Using lasers to contain some ultra-chilled atoms, a team of scientists has measured the viscosity or stickiness of a gas often considered to be the sixth state of matter. The measurements verify that this gas can be used as a "scale model" of exotic matter, such as super-high temperature superconductors, the nuclear matter of neutron stars, and even the state of matter created microseconds after the Big Bang.
The results may also allow experimental tests of string theory in the future.
Duke physicist John Thomas made the viscosity measurements using an ultra-cold Fermi gas of lithium-6 atoms trapped in a millimeter-sized bowl made of laser light. When cooled and placed inside a magnetic field of the correct size, the atoms interact as strongly as the laws of quantum mechanics allow. This strongly interacting gas exhibits "remarkable properties," such as nearly frictionless fluid flow, Thomas said.
The team's report appears in the Dec. 10 issue of Science.
Under the ultra-cold conditions, the properties of the gas are determined by a universal ruler, or natural length scale, much like the scale on an architect's drawing. The ruler for the atomic gas is the average spacing between the atoms. According to quantum physics, this spacing determines all other natural scales, such as the scale for energy, temperature and viscosity, making the ultra-cold gas a scale model for other exotic matter. Thomas said that he and others have verified the gas as a universal scale model for properties such as temperature, but this is the first time they've tested the scaling of viscosity, which happens to be of particular interest to scientists right now.
Thomas first measured the viscosity of the gas at a few billionths of a degree Kelvin, or -459 degrees Fahrenheit. Turning off the trap that confines the gas, and then recapturing it caused the radius of the Fermi gas to vibrate. The oscillation, called a breathing mode, resembles the jiggling of a piece of jelly. The longer the vibrations lasted, the lower the viscosity. At slightly higher temperatures, millionths of a degree Kelvin, the researchers instead observed how fast the gas changed from a cigar shape to a pancake after being released from the trap. A slower change in shape had a higher viscosity.
These results are "extremely important to the field of condensed matter physics and to high temperature superconductivity in particular," said Kathy Levin, a theorist at the University of Chicago, who was not involved in the research. She said that the viscosity of the Fermi gas is similar to the conductivity of a superfluid, which flows with no resistance. This "perfect fluidity" is also observed in the condensed matter world, especially in materials used to make high temperature superconductors. The new data, especially at lower temperatures, "seem quite consistent" with predictions of how superconductors should flow, Levin said.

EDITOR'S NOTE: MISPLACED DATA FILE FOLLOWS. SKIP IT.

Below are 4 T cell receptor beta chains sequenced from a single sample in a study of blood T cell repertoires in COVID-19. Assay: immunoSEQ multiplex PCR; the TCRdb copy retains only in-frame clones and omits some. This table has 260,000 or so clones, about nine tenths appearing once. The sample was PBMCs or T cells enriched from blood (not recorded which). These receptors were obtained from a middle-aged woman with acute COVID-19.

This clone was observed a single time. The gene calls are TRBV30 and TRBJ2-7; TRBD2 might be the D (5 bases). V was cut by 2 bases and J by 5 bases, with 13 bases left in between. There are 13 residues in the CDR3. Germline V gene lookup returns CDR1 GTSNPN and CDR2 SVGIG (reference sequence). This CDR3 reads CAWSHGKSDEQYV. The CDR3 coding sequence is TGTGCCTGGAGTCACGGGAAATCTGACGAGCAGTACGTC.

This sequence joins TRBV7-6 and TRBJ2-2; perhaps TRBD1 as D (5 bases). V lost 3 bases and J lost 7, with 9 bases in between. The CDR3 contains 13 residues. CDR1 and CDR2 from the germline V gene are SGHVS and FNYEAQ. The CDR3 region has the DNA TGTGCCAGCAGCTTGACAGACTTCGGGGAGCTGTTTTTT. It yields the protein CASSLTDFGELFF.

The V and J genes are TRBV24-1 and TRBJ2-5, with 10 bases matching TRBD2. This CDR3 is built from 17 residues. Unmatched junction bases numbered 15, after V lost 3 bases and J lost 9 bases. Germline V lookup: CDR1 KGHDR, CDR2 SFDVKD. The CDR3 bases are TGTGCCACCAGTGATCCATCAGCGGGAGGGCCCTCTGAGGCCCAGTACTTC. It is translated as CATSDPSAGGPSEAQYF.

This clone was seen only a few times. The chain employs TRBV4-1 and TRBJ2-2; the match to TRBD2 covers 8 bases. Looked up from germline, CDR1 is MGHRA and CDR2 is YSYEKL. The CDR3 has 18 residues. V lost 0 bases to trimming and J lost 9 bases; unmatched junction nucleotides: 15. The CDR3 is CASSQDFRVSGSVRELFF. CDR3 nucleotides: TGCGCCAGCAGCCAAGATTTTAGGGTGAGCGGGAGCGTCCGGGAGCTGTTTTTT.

The Fermi gas as a scale model is also important for studying elements of the cosmos that scientists can't probe in a lab, said Duke physicist Berndt Mueller. Even a very small chunk of a neutron star, a dead star that hasn't become a black hole, would weigh billions of tons on Earth and be much too dense to study. The data showing the universal properties of the Fermi gas, however, let physicists calculate the scale from lithium-6 atomic spacing to the spacing between neutrons in these stars. The measurements made on the Fermi gas can then be used to determine the natural energy and other properties for these stars, which can be compared to theorists' predictions. Similar calculations can be made for the quark-gluon plasma, the state of matter created just microseconds after the Big Bang and being studied in particle accelerators such as the Large Hadron Collider in Geneva.
Thomas said the new results also give experimental insight into predictions made using string theory, the mathematical construct uniting the classical world of gravity with quantum physics. String theorists have provided a lower bound for the ratio of the viscosity or fluid flow to the entropy, or disorder, in a strongly-interacting system. The new experiments measured both properties in the Fermi gas and showed that the gas minimum is between four and five times the string theorists' lower bound.
"The measurements do not test string theory directly," Thomas said, noting a few caveats-- the lower bound is derived for high-energy systems, where Einstein's theory of relativity is essential, while the Fermi gas experiments study low-energy gases. If string theorists create new calculations specifically for a Fermi gas, scientists would be able to make precise experimental tests of the theory with equipment no larger than a desktop.
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